The Dodgers are in the World Series, again.
It would have been folly to write that sentence during three frustrating decades. Saturday marked the 30th anniversary of the last time the Dodgers won the World Series. It took them 29 years just to get back.
World Series or bust?
That is the L.A. mentality, honed by too many postseason appearances without a parade, and too many grainy retrospectives of Kirk Gibson.
You should have seen the twinkle and the sparkle in the eyes of Matt Kemp, once a prodigal Dodger son, then exiled to San Diego and Atlanta while the Dodgers reclaimed their glory.
“I’ve never been to the World Series,” he said late Saturday after the 5-1 win over the Brewers, almost as if he had to pinch himself to believe it.
“This is a great time for me. We’re going to have fun the next day, and we’re going to get back to work and try and finish this thing off.”
If the San Francisco Giants can have three parades, the Florida Marlins two and the Angels one, certainly the Dodgers ought not to be 0-for-the-post-Tommy-Lasorda era.
The next three days are for the World Series, for projecting how the Dodgers might fare against the Boston Red Sox, for anticipating how Clayton Kershaw might match up with Chris Sale, for a thousand retellings of how one stolen base turned Dodgers manager Dave Roberts into a Boston sports immortal.
But let us take this day to toast how far the Dodgers have come, so far that a postseason without the World Series is considered a failure. There could be no better testament than the $22 tickets the Dodgers offered for Game 5 of the National League Championship Series.
The World Series? Even $600 won’t get you into Dodger Stadium, based on StubHub prices during the late innings of Saturday’s NLCS clincher.
There was little spirit left in the Milwaukee crowd in the final innings Saturday, but the Brewers fans were rocking for the first three games here.
“For everybody here in Wisconsin, this is a big deal,” Hall of Famer Robin Yount said. “We’re not like some of the bigger franchises that experience this stuff a little more often than we have in Brewer history.”
This is the 50th season of the franchise. The Brewers never have won a World Series. They got there once, in 1982.
“The fans of Milwaukee — not just Milwaukee, the whole state of Wisconsin — remember the ’82 team,” Yount said. “But the generations are turning over. The ones that saw us play are getting a little long in the tooth.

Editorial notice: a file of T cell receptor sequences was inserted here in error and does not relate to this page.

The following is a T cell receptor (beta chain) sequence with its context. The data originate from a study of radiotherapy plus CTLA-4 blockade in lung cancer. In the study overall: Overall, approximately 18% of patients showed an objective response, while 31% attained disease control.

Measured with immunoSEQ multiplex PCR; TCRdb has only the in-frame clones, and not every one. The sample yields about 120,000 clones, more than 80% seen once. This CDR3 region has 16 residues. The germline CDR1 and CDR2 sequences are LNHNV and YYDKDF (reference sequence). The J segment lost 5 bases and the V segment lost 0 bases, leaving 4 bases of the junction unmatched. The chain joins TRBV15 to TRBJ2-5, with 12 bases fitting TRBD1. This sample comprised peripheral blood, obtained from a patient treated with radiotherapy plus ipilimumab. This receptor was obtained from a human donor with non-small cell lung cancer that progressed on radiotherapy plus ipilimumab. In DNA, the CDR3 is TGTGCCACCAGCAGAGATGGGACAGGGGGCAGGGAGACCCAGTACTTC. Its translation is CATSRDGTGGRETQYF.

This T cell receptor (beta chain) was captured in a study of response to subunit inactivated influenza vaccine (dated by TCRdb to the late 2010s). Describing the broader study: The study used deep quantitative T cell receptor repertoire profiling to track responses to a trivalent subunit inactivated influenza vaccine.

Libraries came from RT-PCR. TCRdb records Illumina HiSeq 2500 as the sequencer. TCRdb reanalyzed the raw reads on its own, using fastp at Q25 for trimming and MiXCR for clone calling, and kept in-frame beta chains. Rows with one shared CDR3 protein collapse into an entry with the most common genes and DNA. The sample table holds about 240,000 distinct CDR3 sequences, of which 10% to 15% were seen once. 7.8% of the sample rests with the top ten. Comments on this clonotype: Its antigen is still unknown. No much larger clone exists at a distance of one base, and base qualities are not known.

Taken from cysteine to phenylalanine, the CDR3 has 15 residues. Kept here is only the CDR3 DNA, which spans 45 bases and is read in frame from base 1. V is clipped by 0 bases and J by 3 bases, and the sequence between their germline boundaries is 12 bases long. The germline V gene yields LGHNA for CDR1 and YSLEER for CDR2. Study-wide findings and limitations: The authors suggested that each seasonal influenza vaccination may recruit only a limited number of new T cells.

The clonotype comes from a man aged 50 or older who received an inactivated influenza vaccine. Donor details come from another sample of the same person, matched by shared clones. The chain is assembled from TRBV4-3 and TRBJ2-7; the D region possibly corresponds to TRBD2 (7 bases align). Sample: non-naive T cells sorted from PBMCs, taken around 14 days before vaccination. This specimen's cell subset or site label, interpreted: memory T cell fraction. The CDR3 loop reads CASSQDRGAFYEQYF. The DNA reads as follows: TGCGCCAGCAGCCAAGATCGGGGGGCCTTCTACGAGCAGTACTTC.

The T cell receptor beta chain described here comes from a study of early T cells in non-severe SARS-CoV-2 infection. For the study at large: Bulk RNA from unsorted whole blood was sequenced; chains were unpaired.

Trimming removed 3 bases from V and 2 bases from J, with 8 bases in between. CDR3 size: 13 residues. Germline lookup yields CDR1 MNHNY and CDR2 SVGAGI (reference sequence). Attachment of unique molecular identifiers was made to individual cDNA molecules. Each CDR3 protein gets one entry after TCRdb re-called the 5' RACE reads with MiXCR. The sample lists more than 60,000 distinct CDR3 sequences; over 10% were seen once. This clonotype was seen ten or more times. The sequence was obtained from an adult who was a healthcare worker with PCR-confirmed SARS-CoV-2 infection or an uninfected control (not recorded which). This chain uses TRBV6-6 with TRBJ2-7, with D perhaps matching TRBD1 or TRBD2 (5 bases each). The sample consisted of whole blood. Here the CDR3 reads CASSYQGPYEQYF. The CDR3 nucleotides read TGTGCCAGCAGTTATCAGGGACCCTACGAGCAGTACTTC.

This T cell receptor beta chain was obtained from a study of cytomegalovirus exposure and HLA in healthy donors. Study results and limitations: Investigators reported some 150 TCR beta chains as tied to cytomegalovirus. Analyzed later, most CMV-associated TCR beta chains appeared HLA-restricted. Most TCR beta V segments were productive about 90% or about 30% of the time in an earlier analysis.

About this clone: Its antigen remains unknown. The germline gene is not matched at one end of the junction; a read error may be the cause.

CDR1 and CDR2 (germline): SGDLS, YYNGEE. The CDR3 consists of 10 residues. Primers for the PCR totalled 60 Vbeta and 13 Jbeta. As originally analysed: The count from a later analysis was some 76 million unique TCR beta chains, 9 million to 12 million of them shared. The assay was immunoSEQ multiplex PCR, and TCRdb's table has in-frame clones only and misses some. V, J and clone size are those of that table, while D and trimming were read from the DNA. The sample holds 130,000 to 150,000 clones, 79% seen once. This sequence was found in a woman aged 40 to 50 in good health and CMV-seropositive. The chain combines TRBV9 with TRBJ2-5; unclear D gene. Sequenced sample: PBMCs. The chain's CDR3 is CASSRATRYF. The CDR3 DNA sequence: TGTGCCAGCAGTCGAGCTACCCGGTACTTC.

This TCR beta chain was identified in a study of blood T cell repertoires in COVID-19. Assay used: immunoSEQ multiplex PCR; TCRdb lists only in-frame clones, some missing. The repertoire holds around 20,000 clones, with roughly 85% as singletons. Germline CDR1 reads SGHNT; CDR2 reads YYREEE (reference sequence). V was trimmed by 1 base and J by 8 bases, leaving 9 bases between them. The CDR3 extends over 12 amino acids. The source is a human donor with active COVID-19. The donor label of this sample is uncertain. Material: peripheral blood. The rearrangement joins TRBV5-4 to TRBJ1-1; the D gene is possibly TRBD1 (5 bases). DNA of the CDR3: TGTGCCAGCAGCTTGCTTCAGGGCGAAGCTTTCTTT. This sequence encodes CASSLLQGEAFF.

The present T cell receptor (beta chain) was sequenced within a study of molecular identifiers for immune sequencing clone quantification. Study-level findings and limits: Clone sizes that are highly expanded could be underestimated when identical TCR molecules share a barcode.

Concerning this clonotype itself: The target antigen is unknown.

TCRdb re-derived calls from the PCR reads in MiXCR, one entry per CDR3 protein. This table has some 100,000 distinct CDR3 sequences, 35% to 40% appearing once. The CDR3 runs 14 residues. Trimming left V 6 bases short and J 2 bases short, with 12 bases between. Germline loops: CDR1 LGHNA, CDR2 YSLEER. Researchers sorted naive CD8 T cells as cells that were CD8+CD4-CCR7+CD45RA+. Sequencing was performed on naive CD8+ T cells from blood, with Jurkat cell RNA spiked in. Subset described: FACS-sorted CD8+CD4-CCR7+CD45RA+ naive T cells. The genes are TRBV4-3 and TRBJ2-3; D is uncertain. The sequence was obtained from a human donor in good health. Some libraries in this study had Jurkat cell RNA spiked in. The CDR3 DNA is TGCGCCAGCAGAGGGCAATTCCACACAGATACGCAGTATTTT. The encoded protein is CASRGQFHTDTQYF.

“We’ve got the next generation. And they’re going to remember these guys like Mom and Dad remember the ’82 group.”
These guys got so close, within eight innings of the World Series. Mom and Dad still remember Yount and Cecil Cooper, Paul Molitor and Jim Gantner, Gorman Thomas and Rollie Fingers. The newest generation of Brewers fans will remember Lorenzo Cain and Christian Yelich, Ryan Braun and Jesus Aguilar, Jeremy Jeffress and Josh Hader.
“To see this much excitement around here, it’s the best,” Yount said. “You wish it could happen every year, but obviously it doesn’t.”
For the Dodgers, these days, it does.
It is not all about the money. The Brewers paid their starting lineup on Saturday a total of $52 million. The Dodgers paid theirs $30 million.
Of course, Kershaw made more than that all by himself. But, as much as fans in small markets focus on the payroll of large markets, the Dodgers have turned sustainable success from an ownership pledge to a disciplined reality.
They do that with trades, with a flourishing minor league system and with a refusal to invest too many dollars into too many players who might get too old at the same time.
Of the nine players in the Dodgers’ starting lineup on Saturday, only Justin Turner was alive when Gibson homered.
And, of the nine players in the Dodgers’ starting lineup for Game 1 of the 2013 NL division series — the first playoff game in this run of six consecutive postseason appearance — the only players that remain with the team are Kershaw and Yasiel Puig.
The World Series is the holy grail, but what the Dodgers have done is no small accomplishment. This is only the third time in Major League Baseball history that a team has reeled off six consecutive postseason berths.
“You just try to take it year by year, honestly,” Kershaw said. “I think the biggest thing for us is being in the position to do that. And for me, just thankful that I’ve been on a team that’s been this good for this long, to be in a position to even have a chance to win a World Series. I know a lot of players don’t get that opportunity.”